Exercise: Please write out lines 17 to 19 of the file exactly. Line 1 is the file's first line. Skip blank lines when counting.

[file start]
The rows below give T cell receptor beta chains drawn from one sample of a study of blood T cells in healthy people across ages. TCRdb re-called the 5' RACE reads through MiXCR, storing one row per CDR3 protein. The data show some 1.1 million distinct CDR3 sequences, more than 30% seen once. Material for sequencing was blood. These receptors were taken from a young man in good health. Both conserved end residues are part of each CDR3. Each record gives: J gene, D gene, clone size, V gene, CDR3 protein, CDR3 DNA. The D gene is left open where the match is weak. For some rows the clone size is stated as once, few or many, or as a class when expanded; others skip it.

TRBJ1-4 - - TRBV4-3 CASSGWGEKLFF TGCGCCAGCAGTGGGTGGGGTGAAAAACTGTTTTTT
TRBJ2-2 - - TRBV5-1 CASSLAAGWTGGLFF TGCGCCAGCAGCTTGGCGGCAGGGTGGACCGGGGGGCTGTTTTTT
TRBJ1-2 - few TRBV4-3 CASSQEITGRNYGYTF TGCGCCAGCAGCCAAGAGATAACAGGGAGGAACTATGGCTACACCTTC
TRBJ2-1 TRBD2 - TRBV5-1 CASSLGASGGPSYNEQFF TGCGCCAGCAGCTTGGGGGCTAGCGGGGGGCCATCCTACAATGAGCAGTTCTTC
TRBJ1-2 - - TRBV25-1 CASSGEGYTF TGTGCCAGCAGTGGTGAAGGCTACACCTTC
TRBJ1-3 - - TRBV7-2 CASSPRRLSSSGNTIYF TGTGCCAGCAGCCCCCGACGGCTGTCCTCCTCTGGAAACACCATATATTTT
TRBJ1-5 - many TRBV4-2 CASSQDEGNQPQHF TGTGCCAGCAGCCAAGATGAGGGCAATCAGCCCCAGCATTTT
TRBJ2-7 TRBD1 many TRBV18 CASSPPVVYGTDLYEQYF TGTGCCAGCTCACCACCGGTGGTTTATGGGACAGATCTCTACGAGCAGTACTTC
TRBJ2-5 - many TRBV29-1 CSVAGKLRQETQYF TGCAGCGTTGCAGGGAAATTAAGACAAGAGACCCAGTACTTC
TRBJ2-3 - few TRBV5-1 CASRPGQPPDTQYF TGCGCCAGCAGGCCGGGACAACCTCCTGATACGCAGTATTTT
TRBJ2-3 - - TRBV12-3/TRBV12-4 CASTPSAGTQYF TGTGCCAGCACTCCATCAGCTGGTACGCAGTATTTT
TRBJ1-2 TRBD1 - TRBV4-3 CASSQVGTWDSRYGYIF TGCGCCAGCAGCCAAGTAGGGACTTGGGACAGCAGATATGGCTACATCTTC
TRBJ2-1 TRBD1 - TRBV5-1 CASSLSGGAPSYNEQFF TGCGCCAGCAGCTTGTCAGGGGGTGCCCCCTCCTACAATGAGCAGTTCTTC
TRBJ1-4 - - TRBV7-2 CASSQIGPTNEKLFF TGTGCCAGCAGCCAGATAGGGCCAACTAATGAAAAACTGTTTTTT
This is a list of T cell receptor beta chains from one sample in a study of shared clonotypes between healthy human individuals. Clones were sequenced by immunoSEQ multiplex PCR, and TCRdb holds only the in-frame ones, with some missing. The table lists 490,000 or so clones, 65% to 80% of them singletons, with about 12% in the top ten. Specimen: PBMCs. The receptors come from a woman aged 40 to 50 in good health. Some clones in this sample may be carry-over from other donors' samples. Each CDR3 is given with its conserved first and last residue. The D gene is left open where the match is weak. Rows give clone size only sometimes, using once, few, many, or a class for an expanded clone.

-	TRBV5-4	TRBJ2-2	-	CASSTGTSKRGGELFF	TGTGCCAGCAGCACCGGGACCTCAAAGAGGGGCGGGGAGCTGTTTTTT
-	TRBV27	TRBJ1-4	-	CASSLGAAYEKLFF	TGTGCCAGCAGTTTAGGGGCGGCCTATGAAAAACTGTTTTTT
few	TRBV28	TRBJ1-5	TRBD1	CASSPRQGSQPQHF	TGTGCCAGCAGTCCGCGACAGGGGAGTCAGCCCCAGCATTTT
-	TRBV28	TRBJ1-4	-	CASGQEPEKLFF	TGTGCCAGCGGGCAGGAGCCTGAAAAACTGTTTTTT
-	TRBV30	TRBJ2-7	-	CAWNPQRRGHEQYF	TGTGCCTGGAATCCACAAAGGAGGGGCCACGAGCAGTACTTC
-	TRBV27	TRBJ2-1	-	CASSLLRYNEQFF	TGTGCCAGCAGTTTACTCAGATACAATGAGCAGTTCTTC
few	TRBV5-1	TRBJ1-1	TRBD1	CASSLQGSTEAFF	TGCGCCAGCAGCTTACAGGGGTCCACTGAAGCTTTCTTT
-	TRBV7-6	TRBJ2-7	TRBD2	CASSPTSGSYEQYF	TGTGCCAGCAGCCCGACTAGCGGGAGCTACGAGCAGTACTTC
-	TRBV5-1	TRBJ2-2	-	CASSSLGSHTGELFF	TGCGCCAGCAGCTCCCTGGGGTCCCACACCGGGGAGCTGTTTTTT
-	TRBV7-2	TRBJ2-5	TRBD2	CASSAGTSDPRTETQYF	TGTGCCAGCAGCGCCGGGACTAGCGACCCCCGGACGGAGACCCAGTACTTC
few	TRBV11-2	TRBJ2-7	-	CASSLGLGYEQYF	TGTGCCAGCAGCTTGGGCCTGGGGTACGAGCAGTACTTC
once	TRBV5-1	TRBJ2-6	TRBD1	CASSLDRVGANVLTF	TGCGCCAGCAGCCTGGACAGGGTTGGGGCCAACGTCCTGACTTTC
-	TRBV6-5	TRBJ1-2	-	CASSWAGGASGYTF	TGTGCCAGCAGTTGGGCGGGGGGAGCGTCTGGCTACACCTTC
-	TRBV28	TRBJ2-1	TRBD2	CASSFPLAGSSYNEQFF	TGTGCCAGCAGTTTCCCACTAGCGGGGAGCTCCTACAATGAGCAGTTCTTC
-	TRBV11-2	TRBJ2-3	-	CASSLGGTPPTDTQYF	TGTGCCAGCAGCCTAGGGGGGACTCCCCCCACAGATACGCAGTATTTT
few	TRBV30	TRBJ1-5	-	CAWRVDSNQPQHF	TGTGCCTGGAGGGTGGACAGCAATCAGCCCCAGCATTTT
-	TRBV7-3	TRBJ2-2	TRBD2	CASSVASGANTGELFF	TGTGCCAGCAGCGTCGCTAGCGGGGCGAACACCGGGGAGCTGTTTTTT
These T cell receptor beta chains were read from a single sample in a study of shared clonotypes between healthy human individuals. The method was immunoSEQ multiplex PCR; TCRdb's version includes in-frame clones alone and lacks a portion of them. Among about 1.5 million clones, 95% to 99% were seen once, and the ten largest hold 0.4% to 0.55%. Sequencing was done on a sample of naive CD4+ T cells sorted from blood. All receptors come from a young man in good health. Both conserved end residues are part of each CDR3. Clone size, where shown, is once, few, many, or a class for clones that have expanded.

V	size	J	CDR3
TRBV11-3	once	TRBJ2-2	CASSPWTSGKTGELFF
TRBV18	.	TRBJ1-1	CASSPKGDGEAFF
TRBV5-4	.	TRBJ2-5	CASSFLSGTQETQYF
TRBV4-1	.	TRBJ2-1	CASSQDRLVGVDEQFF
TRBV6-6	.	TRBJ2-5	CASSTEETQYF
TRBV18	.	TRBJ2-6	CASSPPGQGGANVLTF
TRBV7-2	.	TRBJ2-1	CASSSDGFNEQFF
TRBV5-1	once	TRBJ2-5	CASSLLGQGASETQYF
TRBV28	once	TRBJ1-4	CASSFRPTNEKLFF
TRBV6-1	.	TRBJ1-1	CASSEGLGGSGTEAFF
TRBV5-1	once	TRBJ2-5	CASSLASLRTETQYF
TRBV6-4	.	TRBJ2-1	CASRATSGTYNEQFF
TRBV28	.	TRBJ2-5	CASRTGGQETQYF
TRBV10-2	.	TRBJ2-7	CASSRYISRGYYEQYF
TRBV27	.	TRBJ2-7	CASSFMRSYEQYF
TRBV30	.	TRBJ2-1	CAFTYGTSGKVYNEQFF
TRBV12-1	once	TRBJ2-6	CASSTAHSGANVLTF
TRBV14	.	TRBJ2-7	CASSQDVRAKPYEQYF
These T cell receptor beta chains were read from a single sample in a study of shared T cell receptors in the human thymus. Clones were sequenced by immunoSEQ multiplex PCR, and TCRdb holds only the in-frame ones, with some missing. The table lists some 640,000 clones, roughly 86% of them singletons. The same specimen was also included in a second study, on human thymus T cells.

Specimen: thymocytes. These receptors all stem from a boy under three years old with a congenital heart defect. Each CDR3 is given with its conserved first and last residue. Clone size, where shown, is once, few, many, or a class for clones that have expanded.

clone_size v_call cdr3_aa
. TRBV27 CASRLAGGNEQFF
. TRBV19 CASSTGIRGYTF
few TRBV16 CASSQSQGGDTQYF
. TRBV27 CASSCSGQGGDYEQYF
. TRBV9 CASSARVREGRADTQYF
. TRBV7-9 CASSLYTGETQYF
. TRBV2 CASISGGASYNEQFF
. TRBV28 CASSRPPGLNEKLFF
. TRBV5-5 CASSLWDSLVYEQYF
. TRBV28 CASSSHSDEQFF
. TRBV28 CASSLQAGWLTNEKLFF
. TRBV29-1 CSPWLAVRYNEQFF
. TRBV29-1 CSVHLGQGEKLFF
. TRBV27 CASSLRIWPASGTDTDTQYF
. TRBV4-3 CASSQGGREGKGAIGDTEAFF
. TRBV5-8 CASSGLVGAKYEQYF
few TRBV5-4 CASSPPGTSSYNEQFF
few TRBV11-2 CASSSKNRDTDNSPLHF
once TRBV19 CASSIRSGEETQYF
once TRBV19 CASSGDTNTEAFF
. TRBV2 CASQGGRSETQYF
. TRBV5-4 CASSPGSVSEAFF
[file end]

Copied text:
-	TRBV5-4	TRBJ2-2	-	CASSTGTSKRGGELFF	TGTGCCAGCAGCACCGGGACCTCAAAGAGGGGCGGGGAGCTGTTTTTT
-	TRBV27	TRBJ1-4	-	CASSLGAAYEKLFF	TGTGCCAGCAGTTTAGGGGCGGCCTATGAAAAACTGTTTTTT
few	TRBV28	TRBJ1-5	TRBD1	CASSPRQGSQPQHF	TGTGCCAGCAGTCCGCGACAGGGGAGTCAGCCCCAGCATTTT